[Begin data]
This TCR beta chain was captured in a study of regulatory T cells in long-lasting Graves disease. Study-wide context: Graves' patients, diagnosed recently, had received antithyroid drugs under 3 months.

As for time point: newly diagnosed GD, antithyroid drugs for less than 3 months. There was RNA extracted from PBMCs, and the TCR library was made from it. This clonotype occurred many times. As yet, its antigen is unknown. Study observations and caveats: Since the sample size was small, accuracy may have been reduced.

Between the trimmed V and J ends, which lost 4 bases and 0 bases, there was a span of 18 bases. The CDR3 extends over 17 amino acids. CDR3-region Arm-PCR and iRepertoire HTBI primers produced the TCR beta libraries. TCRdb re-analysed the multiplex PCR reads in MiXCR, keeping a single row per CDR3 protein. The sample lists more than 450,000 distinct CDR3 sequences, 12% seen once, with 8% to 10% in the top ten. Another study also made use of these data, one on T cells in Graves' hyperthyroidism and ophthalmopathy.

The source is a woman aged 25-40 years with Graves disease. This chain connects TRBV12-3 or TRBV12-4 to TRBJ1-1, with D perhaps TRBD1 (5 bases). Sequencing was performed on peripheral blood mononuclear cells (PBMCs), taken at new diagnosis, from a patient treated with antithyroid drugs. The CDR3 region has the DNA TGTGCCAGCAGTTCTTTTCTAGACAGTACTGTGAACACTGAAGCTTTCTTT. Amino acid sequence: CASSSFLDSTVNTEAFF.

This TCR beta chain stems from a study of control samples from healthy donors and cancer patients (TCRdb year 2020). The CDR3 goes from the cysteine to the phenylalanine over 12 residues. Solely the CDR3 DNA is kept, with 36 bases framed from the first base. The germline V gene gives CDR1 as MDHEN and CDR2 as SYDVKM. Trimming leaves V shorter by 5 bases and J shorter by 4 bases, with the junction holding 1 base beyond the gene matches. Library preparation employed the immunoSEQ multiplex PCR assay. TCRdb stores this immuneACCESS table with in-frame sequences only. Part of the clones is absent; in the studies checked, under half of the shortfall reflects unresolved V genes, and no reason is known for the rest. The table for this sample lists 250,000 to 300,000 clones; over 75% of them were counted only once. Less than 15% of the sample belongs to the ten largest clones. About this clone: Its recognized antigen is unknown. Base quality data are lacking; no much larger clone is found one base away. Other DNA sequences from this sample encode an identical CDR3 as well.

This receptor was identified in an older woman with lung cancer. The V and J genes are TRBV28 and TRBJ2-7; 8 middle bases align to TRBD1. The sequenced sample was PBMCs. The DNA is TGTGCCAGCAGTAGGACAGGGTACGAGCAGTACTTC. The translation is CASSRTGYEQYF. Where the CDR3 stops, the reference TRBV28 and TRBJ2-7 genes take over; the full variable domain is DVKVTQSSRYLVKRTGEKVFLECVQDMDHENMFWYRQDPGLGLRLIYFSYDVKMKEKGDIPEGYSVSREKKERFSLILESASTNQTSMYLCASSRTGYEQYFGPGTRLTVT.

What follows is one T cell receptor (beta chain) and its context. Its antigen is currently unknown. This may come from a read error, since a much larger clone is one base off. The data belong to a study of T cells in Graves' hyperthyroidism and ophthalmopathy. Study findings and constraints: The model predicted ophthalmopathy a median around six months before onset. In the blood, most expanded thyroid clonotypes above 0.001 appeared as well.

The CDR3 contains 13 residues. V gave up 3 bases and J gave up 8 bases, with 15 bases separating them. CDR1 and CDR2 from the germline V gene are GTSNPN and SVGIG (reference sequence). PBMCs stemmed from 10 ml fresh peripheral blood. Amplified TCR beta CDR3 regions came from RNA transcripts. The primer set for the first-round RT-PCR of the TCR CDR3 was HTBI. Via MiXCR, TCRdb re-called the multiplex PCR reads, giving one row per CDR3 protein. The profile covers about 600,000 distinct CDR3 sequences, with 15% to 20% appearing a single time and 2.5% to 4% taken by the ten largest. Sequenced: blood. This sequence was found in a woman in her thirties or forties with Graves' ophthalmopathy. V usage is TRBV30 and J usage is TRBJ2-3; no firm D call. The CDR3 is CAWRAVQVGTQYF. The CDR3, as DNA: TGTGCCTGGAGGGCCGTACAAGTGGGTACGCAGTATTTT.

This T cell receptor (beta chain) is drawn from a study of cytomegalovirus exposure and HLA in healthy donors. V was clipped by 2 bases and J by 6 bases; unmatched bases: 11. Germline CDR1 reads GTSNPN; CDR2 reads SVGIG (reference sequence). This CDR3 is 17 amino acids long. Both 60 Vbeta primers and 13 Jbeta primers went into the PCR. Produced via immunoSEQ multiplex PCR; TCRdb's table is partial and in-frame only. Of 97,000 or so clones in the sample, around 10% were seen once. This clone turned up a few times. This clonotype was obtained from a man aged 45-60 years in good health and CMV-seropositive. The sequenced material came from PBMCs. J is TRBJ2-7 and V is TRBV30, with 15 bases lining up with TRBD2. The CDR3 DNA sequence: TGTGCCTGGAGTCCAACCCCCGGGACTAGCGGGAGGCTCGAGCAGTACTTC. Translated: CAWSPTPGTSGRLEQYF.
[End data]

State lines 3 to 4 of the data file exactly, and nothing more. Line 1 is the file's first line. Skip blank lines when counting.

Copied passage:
Between the trimmed V and J ends, which lost 4 bases and 0 bases, there was a span of 18 bases. The CDR3 extends over 17 amino acids. CDR3-region Arm-PCR and iRepertoire HTBI primers produced the TCR beta libraries. TCRdb re-analysed the multiplex PCR reads in MiXCR, keeping a single row per CDR3 protein. The sample lists more than 450,000 distinct CDR3 sequences, 12% seen once, with 8% to 10% in the top ten. Another study also made use of these data, one on T cells in Graves' hyperthyroidism and ophthalmopathy.

The source is a woman aged 25-40 years with Graves disease. This chain connects TRBV12-3 or TRBV12-4 to TRBJ1-1, with D perhaps TRBD1 (5 bases). Sequencing was performed on peripheral blood mononuclear cells (PBMCs), taken at new diagnosis, from a patient treated with antithyroid drugs. The CDR3 region has the DNA TGTGCCAGCAGTTCTTTTCTAGACAGTACTGTGAACACTGAAGCTTTCTTT. Amino acid sequence: CASSSFLDSTVNTEAFF.